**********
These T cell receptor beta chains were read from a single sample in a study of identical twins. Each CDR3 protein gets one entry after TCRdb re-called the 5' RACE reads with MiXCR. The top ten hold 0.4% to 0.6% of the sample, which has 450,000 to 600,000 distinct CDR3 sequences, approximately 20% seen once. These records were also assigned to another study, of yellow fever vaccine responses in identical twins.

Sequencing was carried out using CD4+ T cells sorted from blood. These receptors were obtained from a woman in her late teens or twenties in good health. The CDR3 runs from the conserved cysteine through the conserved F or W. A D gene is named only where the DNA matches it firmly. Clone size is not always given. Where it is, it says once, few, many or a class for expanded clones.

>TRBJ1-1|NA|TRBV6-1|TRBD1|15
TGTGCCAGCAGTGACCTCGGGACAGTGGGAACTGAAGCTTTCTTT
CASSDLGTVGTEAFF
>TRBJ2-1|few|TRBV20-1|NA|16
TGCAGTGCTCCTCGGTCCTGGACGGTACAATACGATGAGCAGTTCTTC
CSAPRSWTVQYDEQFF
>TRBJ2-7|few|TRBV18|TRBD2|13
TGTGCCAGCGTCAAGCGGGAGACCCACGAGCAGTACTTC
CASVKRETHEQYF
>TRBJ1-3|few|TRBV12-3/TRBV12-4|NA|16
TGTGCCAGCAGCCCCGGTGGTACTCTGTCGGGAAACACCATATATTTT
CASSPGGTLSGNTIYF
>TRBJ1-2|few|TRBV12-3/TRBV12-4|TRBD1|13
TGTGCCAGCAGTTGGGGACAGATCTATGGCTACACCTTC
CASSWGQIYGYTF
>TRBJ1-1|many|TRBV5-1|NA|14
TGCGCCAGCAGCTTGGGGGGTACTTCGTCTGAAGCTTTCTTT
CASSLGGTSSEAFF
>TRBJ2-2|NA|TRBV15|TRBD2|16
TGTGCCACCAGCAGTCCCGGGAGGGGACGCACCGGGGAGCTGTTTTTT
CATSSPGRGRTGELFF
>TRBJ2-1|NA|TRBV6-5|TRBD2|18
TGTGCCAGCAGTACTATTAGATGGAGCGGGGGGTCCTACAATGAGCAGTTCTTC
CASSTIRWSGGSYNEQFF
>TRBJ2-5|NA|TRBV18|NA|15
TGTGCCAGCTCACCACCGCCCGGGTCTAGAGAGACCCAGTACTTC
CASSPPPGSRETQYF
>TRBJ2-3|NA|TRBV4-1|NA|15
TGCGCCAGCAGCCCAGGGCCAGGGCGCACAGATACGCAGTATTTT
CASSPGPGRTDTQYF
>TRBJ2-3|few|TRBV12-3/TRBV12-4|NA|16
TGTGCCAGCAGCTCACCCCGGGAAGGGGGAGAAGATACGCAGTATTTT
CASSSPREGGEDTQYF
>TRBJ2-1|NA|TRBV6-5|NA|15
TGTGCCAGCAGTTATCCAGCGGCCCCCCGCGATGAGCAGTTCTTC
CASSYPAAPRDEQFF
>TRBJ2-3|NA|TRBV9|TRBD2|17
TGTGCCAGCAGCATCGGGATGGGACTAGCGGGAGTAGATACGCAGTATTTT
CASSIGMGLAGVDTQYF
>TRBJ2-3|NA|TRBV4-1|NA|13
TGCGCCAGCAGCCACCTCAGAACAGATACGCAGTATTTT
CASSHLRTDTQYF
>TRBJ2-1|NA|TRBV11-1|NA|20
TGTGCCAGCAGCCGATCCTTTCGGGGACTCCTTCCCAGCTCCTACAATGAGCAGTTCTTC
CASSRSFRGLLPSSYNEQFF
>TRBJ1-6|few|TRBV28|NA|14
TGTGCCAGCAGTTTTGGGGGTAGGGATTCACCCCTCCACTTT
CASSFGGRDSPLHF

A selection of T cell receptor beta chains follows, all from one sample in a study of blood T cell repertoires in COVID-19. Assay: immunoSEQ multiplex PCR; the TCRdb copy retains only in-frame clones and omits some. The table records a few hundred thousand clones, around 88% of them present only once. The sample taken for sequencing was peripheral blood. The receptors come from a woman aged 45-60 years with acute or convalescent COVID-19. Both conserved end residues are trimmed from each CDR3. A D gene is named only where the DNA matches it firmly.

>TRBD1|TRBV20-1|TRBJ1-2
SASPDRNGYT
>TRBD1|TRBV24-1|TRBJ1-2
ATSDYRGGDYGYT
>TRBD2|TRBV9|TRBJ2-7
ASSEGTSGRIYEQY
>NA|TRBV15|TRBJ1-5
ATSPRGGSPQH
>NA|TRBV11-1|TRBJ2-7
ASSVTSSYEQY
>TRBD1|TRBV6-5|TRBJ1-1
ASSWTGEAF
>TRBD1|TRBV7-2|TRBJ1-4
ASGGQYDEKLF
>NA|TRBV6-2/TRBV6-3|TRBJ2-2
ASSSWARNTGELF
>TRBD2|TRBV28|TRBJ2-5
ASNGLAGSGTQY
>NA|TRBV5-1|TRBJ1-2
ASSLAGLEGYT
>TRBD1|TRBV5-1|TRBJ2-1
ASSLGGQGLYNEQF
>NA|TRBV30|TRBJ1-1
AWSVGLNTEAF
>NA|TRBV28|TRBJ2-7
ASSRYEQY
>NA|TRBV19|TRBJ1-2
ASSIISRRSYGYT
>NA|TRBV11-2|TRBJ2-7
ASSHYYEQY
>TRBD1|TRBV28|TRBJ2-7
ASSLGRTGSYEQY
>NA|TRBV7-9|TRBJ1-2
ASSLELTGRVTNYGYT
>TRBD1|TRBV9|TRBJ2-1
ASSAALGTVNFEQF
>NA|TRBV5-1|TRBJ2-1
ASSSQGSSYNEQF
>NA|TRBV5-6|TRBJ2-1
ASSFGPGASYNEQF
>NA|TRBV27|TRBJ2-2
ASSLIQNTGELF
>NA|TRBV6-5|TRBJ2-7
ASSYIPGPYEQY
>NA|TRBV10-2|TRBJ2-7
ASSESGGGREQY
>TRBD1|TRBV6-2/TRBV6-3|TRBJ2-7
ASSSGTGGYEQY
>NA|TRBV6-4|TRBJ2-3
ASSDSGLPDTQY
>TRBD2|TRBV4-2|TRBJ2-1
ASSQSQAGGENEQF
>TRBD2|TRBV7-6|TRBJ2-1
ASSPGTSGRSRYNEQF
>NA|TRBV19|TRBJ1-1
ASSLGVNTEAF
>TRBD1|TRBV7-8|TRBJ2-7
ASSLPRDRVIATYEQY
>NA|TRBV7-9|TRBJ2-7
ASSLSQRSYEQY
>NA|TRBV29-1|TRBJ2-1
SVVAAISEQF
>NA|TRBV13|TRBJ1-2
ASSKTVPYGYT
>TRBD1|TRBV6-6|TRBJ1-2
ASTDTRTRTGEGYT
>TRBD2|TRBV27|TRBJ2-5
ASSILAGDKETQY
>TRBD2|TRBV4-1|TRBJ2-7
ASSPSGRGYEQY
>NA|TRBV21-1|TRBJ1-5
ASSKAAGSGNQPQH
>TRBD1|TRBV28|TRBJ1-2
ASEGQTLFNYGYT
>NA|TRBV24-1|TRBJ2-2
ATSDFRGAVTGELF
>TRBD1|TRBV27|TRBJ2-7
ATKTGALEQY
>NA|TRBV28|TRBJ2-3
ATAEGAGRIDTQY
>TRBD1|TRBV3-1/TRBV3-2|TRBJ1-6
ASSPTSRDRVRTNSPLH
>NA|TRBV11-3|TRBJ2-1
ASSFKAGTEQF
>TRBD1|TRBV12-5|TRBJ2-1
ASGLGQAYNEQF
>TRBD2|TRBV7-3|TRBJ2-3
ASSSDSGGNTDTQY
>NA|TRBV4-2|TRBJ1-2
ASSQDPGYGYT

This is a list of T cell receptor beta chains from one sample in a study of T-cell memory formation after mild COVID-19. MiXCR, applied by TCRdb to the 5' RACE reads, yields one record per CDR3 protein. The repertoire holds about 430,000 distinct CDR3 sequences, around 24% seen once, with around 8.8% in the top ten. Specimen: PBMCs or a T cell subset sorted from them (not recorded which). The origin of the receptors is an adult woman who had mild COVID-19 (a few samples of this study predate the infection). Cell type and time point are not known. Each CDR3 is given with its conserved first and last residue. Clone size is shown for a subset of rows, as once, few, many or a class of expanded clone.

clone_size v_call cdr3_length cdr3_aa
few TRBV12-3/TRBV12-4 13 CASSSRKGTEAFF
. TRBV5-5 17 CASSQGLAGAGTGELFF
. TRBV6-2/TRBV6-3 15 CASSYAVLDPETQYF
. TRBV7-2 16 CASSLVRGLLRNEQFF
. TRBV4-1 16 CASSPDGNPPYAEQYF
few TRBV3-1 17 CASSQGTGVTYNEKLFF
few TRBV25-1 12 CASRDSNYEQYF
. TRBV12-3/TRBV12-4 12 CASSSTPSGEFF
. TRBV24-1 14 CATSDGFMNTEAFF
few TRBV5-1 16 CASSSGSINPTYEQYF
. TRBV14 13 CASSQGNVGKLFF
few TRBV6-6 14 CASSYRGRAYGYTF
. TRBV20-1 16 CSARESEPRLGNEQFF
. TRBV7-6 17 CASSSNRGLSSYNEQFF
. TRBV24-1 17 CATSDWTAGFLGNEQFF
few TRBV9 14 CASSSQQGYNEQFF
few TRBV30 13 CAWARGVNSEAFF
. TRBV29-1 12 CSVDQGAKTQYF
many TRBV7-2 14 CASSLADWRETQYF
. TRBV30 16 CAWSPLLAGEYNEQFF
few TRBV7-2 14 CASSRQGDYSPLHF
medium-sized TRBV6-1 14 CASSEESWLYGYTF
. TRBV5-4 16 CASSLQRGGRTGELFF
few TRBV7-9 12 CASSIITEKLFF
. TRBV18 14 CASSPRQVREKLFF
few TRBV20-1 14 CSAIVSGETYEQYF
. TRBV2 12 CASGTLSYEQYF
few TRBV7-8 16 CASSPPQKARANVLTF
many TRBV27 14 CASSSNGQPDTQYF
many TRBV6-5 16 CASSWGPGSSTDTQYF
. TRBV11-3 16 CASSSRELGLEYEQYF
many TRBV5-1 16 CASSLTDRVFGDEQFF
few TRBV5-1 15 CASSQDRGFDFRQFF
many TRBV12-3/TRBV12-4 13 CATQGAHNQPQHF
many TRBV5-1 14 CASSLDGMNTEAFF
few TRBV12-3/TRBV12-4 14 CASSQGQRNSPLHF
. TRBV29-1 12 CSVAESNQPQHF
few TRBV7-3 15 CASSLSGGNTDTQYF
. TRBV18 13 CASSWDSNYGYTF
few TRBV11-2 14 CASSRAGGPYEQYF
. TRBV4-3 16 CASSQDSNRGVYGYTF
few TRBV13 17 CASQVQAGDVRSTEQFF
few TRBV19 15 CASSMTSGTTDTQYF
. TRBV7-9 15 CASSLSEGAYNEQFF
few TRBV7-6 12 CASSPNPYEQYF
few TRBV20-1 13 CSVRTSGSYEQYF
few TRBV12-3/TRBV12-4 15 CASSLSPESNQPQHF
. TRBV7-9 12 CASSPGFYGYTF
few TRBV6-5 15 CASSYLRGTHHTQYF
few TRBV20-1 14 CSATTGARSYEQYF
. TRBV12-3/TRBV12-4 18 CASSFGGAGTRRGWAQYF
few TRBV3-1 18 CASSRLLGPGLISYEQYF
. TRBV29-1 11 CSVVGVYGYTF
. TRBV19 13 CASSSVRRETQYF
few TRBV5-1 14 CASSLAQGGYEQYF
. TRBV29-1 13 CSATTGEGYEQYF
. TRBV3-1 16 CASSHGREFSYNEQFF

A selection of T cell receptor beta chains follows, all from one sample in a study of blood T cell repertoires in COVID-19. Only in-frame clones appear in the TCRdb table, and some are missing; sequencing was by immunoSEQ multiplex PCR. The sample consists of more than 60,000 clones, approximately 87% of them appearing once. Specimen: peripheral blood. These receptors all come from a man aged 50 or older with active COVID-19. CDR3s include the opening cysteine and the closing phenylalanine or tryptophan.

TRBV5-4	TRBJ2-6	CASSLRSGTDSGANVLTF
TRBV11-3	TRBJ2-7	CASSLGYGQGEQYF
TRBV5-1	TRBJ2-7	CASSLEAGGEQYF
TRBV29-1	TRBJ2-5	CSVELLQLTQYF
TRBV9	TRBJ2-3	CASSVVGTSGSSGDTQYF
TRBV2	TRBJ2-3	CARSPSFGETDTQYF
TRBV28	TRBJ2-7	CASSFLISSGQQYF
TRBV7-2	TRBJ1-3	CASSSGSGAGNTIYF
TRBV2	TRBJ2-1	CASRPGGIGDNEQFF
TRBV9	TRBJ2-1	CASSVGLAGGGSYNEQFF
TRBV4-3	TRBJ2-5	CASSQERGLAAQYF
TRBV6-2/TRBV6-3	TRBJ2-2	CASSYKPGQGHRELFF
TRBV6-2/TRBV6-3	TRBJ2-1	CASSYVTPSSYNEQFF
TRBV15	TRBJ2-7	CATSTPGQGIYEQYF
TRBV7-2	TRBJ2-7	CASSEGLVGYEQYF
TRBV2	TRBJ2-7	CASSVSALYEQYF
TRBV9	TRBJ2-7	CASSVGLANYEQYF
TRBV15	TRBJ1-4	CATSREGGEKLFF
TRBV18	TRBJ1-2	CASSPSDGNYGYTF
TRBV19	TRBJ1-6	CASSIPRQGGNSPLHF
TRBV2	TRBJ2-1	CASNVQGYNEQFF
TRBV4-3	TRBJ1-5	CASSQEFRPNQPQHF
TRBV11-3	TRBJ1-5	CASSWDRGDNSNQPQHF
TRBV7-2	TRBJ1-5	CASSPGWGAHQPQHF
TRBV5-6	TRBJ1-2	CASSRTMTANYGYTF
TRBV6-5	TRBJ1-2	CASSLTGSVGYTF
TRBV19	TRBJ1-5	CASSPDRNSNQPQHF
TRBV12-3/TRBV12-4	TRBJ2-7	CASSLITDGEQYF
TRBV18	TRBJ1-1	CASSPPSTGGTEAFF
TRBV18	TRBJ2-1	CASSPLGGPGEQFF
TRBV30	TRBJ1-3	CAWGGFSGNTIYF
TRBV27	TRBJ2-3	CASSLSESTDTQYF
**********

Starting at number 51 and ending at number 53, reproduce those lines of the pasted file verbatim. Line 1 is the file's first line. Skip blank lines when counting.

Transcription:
A selection of T cell receptor beta chains follows, all from one sample in a study of blood T cell repertoires in COVID-19. Assay: immunoSEQ multiplex PCR; the TCRdb copy retains only in-frame clones and omits some. The table records a few hundred thousand clones, around 88% of them present only once. The sample taken for sequencing was peripheral blood. The receptors come from a woman aged 45-60 years with acute or convalescent COVID-19. Both conserved end residues are trimmed from each CDR3. A D gene is named only where the DNA matches it firmly.

>TRBD1|TRBV20-1|TRBJ1-2
SASPDRNGYT